'She restored my faith in mankind'
A single mom and her family, days away from having to live out of their car, instead moved into a Tacoma apartment Wednesday furnished and stocked by people who were moved by their plight.
Casmin Savare’s eyes went from wide to watery Wednesday as she walked up to the crowd of 50 people gathered outside her new home on South Pine Street.
She had no idea what was going on.
But she recognized one face: Michelle McLean.
Savare didn’t know it yet but it was McLean whose efforts led 600 people to donate furniture, food, services, money and manpower to create a home for Savare and her four boys: Ronell, 18; Eugene, 17; Ty’Shawn, 14; and Ja’Cion, 11.
McLean is a self-described do-gooder. She’s a co-founder of Peace Out, an after-school program that teaches philanthropy to teens.
But it wasn’t that work that led her to Savare and her boys.
McLean is also a real estate agent.
She recently listed a home Savare had been renting for two years in University Place through a federal affordable housing program.
“I kind of got to know them,” McLean said. “They were good people. She was a good mom.”
Savare had to move out of the home Oct. 31 but couldn’t find any affordable housing in the area.
“They were literally going to be living in their car,” McLean said. “She didn’t seem like someone who expected help. She paid her bills, she just couldn’t find a place to rent.”
McLean’s daughter had an unused RV. Savare and her family moved in there.
But McLean knew that was only short term. So, she turned to Facebook and GoFundMe.
“I was just asking for toiletries,” McLean said.
The call for help went viral.
Soon, there were donations of furniture, laptops, clothing, food and more.
When the Pine Street apartment became available, McLean assigned a designer to each room. “Local people who love to decorate” is how she described them.
“They all reached out on Facebook to their circle of friends to decorate their room,” McLean said.
Savare, meanwhile, thought that she’d be moving into an empty apartment.
On Wednesday, those rooms sported furniture, artwork, homey tchotchkes, beds and linens. About 40 people worked feverishly through the morning and early afternoon to complete the work.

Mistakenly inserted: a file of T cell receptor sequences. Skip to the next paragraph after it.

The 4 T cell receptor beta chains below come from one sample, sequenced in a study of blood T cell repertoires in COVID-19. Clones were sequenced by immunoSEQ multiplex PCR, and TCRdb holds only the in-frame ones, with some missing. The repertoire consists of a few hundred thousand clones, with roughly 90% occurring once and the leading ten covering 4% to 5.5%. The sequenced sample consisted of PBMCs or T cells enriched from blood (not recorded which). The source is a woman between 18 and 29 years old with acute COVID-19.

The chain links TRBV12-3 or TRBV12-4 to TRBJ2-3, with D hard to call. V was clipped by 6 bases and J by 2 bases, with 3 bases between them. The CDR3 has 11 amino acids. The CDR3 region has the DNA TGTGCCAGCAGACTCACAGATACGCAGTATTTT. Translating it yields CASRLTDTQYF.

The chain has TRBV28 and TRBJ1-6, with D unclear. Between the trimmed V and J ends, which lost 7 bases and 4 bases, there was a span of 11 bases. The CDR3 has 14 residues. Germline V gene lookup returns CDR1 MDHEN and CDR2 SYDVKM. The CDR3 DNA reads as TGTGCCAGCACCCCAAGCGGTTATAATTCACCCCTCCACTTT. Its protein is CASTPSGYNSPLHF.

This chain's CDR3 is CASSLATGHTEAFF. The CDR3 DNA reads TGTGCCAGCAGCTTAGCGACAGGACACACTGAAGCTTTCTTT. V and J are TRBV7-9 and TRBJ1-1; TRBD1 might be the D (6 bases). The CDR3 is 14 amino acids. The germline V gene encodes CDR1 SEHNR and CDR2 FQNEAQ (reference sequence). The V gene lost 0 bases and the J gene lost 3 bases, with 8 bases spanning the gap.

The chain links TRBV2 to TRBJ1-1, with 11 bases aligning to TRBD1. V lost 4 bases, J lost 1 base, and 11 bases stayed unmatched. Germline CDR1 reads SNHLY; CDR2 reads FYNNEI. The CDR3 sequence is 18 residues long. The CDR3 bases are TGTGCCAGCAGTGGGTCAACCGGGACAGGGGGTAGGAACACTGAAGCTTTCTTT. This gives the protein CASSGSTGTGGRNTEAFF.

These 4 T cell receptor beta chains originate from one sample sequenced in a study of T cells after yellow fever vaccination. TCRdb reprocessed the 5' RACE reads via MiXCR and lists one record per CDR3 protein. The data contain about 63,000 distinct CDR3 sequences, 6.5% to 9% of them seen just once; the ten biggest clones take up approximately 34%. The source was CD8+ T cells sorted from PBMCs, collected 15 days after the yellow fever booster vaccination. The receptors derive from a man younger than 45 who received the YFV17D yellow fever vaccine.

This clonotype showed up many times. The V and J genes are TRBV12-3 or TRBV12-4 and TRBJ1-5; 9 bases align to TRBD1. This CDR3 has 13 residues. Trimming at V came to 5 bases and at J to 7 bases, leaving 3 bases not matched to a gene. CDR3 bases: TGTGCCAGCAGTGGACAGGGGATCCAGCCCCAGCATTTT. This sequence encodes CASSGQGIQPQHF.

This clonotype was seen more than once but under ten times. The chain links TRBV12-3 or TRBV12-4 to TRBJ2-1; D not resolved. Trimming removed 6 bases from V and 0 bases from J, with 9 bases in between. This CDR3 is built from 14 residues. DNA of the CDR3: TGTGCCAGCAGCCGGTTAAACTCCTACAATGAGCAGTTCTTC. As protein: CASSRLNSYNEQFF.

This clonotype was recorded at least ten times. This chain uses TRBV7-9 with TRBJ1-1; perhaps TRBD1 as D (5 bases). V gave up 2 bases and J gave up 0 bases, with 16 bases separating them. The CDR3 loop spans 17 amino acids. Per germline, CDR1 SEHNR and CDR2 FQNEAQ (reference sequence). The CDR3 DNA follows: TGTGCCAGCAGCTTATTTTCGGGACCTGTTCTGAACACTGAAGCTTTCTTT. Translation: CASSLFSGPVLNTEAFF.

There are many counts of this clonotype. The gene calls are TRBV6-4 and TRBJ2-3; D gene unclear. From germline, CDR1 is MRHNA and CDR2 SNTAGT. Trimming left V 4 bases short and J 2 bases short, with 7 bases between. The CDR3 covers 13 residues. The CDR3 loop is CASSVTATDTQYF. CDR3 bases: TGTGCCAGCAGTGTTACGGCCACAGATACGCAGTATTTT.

“Everyone was running into each other,” McLean said.
The master bedroom was decorated in purple, Savare’s favorite color. Ronell’s room was done in black and white while the younger boys’ bedroom had a Seahawks theme.
After making their way through the crowd, McLean took Savare and three of the boys into the home Wednesday afternoon.
Eldest son Ronell, calm and soft-spoken, stood in his new room, overwhelmed by the sudden turn of fortune his family’s life had just taken.
“I didn’t expect all these people,” he said. People he’d never met until Wednesday. “But, that’s what’s great about it,” he said of the all the community support.
He walked over to his closet and looked at new shoes, shirts and other clothing. Then he realized his room had a private bathroom.
“I never had a bathroom in my room before,” he said.
Later, Ronell was taking delight in watching his more boisterous younger bothers’ reactions.
“It’s nice to see their faces light up,” he said.
Ty’Shawn and Ja’Cion raced from room to room, each time discovering something new that they then excitedly showed to each other.
The home’s garage had been turned into a rec room with couches, TV and games. Ty’Shawn and Ja’Cion called it a “man cave” but generously announced they would allow their mother to use it as well.
In the kitchen, Savare opened the refrigerator and found it stuffed with meat, cheese, vegetables and other food.
“Oh thank you, Lord,” she said. “We got some food. We’re going to eat tonight.”
“This is what happens when you bring a community together,” volunteer Brenda Kelley said as she watched the family explore their home.
After the tour of her new home, Savare took her boys outside to address the small crowd of volunteers.
She thanked them for their work and donations.
“I thank God for Michelle,” Savare said. “She restored my faith in mankind. There are good people out here and … I am loved.”
Savare was thankful for the material goods, the home for her boys. But she was more thankful for something else.
“I got a new family out of this,” she said.